While stories on questionable judgment and the conduct of priests in the archdiocese of Minneapolis and St. Paul dominate the media, the positive message of Pope Francis is energizing many Catholic Church members.
Across the Metropolitan area, Pope Francis’ emphasis on having a welcoming, inclusive, forgiving and loving church is being received well by suburban Catholic Church leaders. They are welcoming the tone and surprising message of Pope Francis, while acknowledging church teachings probably will not change.
The Rev. Robert Schwartz, pastor of Our Lady of Grace Church in Edina, said he’s excited over the pope’s comments published recently in the Catholic America magazine.
“I feel very positive with the direction he is setting. He is focused on love, building a community of love and welcoming everyone … (and) at the same time faithful to the church teachings.”
That emphasis on love may be his “trump card,” notes the Rev. Lauren Germann, pastor of St. Andrew’s church in Elk River.
Citing the pope’s emphasis on loving everyone regardless of their faults, Germann wrote in his parish bulletin: “Our love for others does not discriminate. There can be no exceptions to love. We love those who have had abortions, love those who use contraception, we love all people regardless of their sexual orientations.”
The pope’s concern for the homosexual person has drawn headlines because he said, “If a homosexual person is of goodwill and is in search of God, I am no one to judge.”
In fact, Pope Francis wants the church to downplay the politicized social issues of abortion, gay marriage and contraceptives.
This is in sharp contrast to Archbishop John Nienstedt of the St. Paul-Minneapolis diocese, who campaigned against the gay marriage amendment last fall and even warned his priests not to deviate from that position. Nienstedt, in his only official comment on the pope’s message, said: “We are delighted and inspired by Pope Francis’ extraordinary efforts to reach out and proclaim the Good News of Jesus Christ. We affirm our allegiance to the Holy Father and extend our hands in service to all who are in need without condition.”
The Rev. Bill Murtaugh, pastor of Pax Christi church in Eden Prairie, said he and his church members are enthused about Pope Francis’ opening the door to some new ways of looking at issues we thought were closed. The pope knows how to put a positive spin on what other popes might have said, and people are ready for that enthusiasm, Murtaugh said.
“The church sometimes has locked itself up in small things, in small-minded rules. The most important thing is the first proclamation that Jesus Christ has saved you,” he said.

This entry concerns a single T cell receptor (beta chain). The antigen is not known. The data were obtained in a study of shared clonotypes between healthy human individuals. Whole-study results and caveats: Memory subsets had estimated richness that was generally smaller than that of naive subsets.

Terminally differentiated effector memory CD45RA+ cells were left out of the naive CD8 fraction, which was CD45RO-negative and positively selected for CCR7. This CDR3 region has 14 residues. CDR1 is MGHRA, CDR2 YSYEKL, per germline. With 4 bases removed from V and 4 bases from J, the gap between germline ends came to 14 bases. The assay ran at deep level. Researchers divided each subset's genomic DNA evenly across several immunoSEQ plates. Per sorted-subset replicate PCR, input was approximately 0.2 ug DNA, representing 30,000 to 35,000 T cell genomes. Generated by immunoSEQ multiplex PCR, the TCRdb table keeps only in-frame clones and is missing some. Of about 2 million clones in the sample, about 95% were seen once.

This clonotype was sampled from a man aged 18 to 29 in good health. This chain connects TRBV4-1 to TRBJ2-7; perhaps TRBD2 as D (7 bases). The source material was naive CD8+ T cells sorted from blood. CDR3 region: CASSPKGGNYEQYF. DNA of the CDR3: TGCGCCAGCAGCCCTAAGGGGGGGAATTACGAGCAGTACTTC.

The Rev. Tony Vanderloop, pastor of St. Henry’s church in Monticello noted, “The pope wants us to understand that the church can never operate as a kind of fortress where those on the inside feel safe and self sufficient; rather he says the church must go outside of itself by proclaiming the basic gospel message of Jesus saving love to those who are wounded.”
St. Thomas University theologian Massimo Faggioli, who was one of the English translators of the pope’s message, told a MinnPost reporter that it’s important for the church to take a more general view. Pope Francis sees the church as a field hospital where the first task is to welcome people and heal their wounds and not turn away if they’re not the patients you’d like to have.
Schwartz said that Pope Francis is a pastor who believes in starting with his people where they are at in their lives.
“Don’t start with theology,” he said. “Start with loving people where they are and share their lives … not just to teach them.”
Francis, who was an advocate for the poor when he was a bishop in Argentina, urges Catholics to help the poor, get out of their comfort zones and, with mercy, help those in need.
That theme is stressed by the Rev. Paul Jarvis, pastor of St. Joseph Community church in Rosemount.
“I think that, as much as we Catholic Christians have been speaking to the needs of the poor, Pope Francis is calling that we match the level of frequency in which Jesus was addressing the poor.
“Pope Francis is continually challenging those living in a bubble of comfort to break out of their isolation and reach out to God as well as to others in genuine and active assistance,” Jarvis said.
As for women’s role in the church, Faggioli observed, “There is not a big concession from Pope Francis to the liberal arguments about women in the church.”
The pope did address this: “Women are asking deep questions that must be addressed. The church cannot be herself without the woman and her role. … We must therefore investigate further the role of women in the church. We have to work harder to develop a profound theology of the woman.”
Pope Francis also pleads for unity, even though there is much disagreement in the church, as he said: “We must walk united with our differences; there is no other way to become one. This is the way of Jesus.”
Conservative Catholics stress that the pope has not changed the teachings of the church.
Faggioli said: “Conservatives already know something is going on in Rome. They have noticed that there’s a new pope in town. It will be interesting to see how they lean in this adjustment in language.”
It will be interesting to see how all Catholics lean in adjusting not only to a new tone, but also to different message, no matter how you spin it.